Kaepernick and the 49ers, who lost last year’s Super Bowl, have big-time postseason experience, and they also have had bad experiences in Seattle. Kaepernick threw only 11 interceptions in the past two regular seasons, but four of them came in two games in Seattle, which the Seahawks won 42-13 and 29-3.

Colbert said his “only concern” is the grabbing and physical play the referees allow the Seahawks’ defense to get away with at home. Still, he’s siding with the 49ers.

Micah Roberts, an analyst for “The Linemakers” on SportingNews.com and another former book director, is on San Francisco’s side, too. The 49ers are 8-1-1 against the spread on the road this season for coach Jim Harbaugh.

“Seattle’s offense has been sluggish in its past five games, one of which was a rare home loss in Week 16 to Arizona,” Roberts said. “Kaepernick has been dialed in with the best play of his career. He went through a phase where he almost didn’t run at all, but I think that was scripted by Harbaugh so he could unleash Kaepernick in key moments during the playoffs when needed and give teams something they hadn’t seen on film in months. He has proven to be as good from the pocket as he is on the run.”

Manning and Brady rarely leave the pocket. Manning also rarely beats Brady, who usually is the favorite.

“Brady has said they kind of relish the role of the underdog, and I think the Patriots will try to use that to their advantage,” said Esposito, who is leaning to the Broncos because Manning has more weapons and the Denver defense can contain New England running back LeGarrette Blount.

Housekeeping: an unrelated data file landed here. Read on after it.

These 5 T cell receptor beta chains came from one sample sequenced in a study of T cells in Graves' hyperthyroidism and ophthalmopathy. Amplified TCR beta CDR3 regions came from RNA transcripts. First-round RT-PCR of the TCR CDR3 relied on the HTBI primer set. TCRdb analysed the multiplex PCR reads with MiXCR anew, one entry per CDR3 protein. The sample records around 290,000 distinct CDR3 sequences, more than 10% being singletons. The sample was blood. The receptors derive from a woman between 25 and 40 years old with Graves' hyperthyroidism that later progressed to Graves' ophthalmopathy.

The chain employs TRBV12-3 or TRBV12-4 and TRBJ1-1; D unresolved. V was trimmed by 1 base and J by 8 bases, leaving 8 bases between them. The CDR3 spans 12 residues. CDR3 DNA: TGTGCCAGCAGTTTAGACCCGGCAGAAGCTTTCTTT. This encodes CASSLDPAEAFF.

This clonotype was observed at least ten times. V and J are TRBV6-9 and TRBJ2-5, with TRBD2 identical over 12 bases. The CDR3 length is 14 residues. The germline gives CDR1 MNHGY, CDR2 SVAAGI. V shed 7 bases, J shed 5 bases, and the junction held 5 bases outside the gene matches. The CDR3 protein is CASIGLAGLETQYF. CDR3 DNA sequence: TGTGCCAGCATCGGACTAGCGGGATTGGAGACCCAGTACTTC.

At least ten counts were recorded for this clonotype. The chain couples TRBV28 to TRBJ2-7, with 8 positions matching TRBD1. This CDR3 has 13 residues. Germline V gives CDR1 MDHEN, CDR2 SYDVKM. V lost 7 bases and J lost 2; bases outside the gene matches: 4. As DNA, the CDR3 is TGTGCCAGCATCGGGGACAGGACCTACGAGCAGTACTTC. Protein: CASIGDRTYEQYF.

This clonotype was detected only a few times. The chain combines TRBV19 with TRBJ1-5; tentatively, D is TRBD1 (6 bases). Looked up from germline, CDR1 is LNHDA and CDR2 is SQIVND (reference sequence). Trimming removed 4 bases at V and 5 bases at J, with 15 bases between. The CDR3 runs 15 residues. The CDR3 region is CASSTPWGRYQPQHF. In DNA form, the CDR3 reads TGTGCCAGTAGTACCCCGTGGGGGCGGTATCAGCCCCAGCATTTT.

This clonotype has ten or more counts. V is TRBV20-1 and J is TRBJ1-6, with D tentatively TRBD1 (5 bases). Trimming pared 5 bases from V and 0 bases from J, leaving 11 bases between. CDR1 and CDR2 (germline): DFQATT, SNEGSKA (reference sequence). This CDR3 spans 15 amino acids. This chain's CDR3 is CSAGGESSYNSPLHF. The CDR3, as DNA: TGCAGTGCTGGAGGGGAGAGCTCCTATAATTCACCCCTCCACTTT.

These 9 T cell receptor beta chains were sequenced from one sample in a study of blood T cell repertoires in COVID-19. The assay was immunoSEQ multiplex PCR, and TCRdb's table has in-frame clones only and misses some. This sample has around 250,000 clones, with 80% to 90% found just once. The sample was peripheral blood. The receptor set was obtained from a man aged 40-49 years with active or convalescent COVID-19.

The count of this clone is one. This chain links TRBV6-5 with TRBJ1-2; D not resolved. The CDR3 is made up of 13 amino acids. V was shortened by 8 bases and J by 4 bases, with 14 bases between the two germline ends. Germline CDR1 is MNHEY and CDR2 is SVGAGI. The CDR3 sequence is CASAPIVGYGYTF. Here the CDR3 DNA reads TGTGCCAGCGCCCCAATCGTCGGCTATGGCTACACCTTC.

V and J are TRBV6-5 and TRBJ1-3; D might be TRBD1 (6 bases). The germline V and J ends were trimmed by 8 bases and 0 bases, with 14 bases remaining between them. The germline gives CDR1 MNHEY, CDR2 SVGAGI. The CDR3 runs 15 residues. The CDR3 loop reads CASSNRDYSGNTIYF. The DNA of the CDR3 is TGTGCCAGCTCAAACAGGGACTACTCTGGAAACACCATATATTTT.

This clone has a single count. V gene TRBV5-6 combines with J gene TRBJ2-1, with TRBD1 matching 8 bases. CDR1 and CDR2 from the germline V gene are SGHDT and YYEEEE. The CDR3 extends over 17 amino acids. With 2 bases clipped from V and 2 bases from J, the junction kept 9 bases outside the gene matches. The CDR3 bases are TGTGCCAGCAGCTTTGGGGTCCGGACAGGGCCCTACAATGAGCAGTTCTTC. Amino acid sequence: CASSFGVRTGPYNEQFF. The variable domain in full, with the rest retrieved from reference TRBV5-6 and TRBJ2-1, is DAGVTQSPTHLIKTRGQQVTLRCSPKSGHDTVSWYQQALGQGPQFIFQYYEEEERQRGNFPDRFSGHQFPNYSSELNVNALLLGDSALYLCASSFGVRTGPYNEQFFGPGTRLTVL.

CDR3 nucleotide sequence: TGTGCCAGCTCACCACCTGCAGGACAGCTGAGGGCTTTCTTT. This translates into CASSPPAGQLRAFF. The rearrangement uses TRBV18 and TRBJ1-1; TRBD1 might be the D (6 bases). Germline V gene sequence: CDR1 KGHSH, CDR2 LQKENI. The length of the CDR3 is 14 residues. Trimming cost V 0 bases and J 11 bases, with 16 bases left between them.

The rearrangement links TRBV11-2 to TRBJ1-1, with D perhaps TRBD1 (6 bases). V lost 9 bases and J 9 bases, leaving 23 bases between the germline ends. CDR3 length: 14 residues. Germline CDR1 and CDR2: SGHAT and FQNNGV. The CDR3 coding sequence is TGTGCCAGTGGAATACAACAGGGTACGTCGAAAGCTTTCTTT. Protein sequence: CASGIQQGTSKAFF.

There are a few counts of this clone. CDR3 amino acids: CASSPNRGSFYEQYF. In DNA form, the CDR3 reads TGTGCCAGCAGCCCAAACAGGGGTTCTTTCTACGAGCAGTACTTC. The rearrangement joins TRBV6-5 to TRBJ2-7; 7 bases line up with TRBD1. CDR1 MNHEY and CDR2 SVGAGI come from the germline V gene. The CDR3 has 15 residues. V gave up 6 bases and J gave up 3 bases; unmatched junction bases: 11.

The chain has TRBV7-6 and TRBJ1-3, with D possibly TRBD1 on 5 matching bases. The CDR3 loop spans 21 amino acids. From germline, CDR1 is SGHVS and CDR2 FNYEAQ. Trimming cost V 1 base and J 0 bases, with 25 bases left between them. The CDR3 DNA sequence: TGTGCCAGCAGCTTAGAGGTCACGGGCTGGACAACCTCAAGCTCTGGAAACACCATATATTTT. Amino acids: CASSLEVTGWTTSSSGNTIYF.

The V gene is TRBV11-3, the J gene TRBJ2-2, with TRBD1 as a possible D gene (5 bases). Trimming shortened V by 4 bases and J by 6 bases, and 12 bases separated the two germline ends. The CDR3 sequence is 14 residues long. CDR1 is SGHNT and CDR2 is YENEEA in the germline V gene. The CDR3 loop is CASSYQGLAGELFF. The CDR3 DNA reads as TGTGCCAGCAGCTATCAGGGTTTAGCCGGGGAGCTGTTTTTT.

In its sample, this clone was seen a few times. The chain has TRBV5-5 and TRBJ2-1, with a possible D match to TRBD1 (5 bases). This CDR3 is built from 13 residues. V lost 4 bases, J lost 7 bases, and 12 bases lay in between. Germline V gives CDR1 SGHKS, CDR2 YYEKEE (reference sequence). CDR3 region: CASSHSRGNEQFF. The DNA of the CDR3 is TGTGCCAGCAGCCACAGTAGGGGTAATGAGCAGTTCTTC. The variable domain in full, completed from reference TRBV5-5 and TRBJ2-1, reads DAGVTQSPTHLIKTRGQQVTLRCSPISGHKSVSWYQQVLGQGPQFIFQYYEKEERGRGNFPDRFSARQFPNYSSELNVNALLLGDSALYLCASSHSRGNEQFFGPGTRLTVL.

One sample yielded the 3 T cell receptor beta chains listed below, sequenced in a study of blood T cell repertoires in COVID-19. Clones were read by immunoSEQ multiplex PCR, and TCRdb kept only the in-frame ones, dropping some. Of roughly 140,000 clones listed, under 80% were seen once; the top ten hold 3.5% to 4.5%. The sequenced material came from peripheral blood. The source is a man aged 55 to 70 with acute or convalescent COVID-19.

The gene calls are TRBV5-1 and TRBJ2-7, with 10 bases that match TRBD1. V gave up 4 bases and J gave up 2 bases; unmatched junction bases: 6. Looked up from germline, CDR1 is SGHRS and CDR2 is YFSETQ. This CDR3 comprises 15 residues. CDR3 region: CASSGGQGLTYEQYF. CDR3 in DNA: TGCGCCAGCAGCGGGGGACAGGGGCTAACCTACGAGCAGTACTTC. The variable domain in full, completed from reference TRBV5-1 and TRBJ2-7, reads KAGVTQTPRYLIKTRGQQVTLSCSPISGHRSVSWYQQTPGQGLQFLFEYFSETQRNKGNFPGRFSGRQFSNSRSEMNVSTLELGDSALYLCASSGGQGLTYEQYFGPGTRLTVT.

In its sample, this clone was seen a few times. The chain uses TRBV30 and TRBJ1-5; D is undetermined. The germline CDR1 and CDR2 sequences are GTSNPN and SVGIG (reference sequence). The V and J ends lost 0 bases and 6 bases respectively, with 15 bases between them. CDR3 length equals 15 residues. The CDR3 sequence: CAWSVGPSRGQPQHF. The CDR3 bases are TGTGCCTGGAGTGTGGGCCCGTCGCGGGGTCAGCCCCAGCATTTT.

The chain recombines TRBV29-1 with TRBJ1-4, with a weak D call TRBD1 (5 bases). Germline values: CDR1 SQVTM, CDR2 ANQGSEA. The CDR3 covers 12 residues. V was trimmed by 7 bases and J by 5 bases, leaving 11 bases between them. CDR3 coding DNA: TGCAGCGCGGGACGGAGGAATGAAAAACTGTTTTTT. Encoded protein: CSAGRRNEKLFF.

According to reliable sources, the world’s most renowned sports bettor, Billy Walters, placed a major wager in Las Vegas on Denver minus-4½.

“I think the public will be on New England. You just don’t see the Patriots at plus-6. I can’t remember if I’ve ever seen it,” Colbert said. “But I absolutely think the sharp money will show on Denver.”

Roberts is riding the Broncos, and Esposito said “Denver-San Francisco is probably the ideal matchup” if Nevada is going to top last year’s Super Bowl-record handle of $98.9 million.

I’ll stick with Kaepernick and Manning in the Super Bowl matchup I predicted in August.

Las Vegas Review-Journal sports betting columnist Matt Youmans can be reached at myoumans@reviewjournal.com or 702-387-2907. He co-hosts “The Las Vegas Sportsline” weekdays at 2 p.m. on ESPN Radio (1100 AM). Follow him on Twitter: @mattyoumans247.


A sample of proposition bets posted at the LVH sports book for the AFC and NFC championship games:

New England at Denver

■ Passing yards for the Patriots’ Tom Brady: 270.5

■ Touchdown passes by Brady: 1.5

■ Rushing yards for the Patriots’ LeGarrette Blount: 72.5

■ Completions by the Broncos’ Peyton Manning: 26.5

■ Touchdown passes by Manning: 2.5

■ Will Manning throw an interception? Yes -140, No +120

San Francisco at Seattle

■ Will either team score three straight times? Yes -160, No +140

■ Completions by the 49ers’ Colin Kaepernick: 16.5

■ Rushing yards for Kaepernick: 34.5

■ Receiving yards for the 49ers’ Michael Crabtree: 50.5

■ Passing yards for the Seahawks’ Russell Wilson: 194.5

■ Rushing yards for the Seahawks’ Marshawn Lynch: 89.5